I know that much from reviews of the novel, which I've just begun reading. What I know first hand, from the opening chapters, is that Black has a nice touch for atmospheric dialogue. Leduc's early encounter with the old man who hires her for the job that sets the plot in motion has an edgy intensity. She's reluctant; he never answers her questions directly, communicating the urgency of his request instead with appeals to the memory of Leduc's father. The indirection works, and it captures what many of us must have felt: annoyance at a persistent petitioner, and annoyance at ourselves for somehow being moved, despite ourselves, to hear the petitioner out.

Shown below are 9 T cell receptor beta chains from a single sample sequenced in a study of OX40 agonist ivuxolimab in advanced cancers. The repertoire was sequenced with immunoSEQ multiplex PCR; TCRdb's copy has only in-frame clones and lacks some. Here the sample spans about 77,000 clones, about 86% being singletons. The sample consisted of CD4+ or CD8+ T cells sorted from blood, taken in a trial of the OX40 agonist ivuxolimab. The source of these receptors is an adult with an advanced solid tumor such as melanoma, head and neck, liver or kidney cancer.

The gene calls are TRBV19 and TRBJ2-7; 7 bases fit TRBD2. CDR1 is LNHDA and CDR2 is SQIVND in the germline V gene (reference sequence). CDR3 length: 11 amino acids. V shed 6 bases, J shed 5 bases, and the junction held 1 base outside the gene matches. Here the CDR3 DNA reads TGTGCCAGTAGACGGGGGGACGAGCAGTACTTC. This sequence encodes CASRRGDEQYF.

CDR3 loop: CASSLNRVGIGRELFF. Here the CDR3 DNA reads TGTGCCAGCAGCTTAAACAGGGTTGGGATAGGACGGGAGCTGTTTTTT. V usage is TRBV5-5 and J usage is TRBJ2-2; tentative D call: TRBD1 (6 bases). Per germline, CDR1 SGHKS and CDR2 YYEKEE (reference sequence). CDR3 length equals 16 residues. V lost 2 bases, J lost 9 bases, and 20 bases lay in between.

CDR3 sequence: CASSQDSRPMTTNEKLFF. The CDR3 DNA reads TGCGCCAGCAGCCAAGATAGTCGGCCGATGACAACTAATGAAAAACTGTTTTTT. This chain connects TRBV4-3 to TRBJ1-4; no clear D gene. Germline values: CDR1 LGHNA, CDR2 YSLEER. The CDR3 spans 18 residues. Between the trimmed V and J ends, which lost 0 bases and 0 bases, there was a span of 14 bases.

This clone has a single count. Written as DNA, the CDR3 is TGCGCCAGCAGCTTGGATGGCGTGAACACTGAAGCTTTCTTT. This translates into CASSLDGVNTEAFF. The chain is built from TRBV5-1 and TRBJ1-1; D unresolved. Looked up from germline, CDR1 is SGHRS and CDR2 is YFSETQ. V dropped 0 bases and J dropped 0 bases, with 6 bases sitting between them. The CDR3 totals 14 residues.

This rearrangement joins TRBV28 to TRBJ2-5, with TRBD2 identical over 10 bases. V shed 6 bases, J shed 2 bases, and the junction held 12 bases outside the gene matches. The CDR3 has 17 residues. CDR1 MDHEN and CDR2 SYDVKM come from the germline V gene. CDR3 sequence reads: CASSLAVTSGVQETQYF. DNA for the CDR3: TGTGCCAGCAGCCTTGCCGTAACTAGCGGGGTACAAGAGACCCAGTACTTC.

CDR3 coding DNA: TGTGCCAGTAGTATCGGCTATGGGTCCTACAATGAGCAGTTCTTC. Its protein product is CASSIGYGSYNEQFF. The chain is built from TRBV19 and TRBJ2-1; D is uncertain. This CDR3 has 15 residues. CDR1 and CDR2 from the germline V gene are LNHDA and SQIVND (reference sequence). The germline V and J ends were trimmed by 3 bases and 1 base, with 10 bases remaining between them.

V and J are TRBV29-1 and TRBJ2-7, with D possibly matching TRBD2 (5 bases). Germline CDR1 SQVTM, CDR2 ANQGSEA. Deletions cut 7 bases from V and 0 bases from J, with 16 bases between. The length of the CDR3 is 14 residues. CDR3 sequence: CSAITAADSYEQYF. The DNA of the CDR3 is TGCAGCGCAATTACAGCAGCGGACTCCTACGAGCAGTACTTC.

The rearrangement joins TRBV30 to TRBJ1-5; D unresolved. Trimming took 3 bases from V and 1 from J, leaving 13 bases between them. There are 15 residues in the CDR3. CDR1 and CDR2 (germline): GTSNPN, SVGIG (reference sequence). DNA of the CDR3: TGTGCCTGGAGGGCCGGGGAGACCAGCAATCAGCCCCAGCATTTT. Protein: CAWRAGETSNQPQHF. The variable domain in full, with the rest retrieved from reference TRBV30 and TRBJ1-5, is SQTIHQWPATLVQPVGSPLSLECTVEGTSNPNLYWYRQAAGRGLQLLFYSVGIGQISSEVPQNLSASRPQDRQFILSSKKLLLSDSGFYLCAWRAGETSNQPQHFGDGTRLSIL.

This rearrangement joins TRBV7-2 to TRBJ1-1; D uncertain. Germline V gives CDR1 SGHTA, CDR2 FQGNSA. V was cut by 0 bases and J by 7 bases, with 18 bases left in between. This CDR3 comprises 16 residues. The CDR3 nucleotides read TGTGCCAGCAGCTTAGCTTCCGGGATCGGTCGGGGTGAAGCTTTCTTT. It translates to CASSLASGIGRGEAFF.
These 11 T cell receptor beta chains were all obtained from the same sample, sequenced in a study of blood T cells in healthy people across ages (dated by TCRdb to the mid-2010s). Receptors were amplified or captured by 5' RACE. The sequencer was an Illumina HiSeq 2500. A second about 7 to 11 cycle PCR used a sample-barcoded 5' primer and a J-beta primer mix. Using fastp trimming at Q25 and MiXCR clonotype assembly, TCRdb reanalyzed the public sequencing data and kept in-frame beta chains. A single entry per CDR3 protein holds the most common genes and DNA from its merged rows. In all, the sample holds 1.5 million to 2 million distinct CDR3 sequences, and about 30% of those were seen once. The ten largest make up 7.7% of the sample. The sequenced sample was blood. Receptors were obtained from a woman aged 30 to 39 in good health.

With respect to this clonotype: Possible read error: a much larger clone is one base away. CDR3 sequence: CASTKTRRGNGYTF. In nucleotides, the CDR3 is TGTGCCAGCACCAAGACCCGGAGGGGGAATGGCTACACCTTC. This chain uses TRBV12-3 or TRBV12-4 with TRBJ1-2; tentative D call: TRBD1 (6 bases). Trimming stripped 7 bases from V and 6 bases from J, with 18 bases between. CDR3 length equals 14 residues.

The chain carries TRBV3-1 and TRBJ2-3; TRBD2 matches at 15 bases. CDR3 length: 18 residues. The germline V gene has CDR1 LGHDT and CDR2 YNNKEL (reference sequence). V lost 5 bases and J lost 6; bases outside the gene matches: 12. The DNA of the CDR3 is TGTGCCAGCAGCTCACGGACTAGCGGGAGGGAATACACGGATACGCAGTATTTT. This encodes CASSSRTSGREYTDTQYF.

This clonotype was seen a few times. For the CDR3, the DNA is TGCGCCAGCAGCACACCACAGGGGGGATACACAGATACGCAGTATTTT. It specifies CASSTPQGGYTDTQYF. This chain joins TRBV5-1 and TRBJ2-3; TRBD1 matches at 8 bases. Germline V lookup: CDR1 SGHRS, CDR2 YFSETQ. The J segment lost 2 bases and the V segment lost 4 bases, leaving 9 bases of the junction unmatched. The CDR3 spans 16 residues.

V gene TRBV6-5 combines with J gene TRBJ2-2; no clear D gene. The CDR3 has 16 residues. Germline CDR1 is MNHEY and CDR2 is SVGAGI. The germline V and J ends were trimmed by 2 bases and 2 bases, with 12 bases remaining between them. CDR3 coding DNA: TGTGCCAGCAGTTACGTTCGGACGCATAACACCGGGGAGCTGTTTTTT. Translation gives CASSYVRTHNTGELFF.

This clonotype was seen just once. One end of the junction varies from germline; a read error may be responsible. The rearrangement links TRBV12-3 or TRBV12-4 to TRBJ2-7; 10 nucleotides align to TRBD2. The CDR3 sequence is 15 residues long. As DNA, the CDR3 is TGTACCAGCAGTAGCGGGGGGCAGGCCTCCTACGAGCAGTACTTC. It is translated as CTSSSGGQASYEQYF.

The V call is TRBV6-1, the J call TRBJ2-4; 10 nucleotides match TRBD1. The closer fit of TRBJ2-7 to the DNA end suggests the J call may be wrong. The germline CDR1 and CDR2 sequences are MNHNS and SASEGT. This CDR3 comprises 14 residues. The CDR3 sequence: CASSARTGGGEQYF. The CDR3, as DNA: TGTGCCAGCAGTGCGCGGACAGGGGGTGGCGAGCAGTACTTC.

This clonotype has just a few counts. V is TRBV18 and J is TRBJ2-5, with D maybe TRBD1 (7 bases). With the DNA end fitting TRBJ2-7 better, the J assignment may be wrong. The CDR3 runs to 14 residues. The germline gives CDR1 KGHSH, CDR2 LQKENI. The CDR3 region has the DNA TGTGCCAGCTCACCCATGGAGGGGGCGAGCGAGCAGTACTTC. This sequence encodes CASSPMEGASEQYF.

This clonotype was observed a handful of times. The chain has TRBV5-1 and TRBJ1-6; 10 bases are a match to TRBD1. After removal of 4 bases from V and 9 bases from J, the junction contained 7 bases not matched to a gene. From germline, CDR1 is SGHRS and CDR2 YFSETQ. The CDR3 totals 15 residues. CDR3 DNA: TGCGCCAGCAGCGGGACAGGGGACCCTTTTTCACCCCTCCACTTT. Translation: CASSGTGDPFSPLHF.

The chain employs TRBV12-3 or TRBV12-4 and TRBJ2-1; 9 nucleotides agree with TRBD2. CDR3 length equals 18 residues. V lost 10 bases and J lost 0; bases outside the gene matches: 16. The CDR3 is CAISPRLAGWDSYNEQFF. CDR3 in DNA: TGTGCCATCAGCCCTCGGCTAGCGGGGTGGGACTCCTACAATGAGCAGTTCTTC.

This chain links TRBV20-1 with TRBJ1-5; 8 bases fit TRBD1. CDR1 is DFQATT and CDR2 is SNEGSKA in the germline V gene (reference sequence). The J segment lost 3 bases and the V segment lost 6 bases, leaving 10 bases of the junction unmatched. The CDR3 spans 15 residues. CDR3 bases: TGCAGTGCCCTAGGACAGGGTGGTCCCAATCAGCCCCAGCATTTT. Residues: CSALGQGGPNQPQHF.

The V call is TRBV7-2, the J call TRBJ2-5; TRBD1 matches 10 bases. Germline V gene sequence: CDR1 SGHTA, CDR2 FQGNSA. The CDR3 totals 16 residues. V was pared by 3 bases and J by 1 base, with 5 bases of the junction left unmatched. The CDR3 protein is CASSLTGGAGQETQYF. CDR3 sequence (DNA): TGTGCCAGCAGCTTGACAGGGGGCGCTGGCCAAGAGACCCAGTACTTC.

I mentioned that each book in the series is named for a district in Paris: Murder in Belleville, Murder in Clichy, etc. I wonder if Black took her cue from the pioneering French crime fiction writer Léo Malet, who planned to set one book featuring his anti-hero detective Nestor Burma in each of Paris' arrondissements, or districts.
© Peter Rozovsky 2007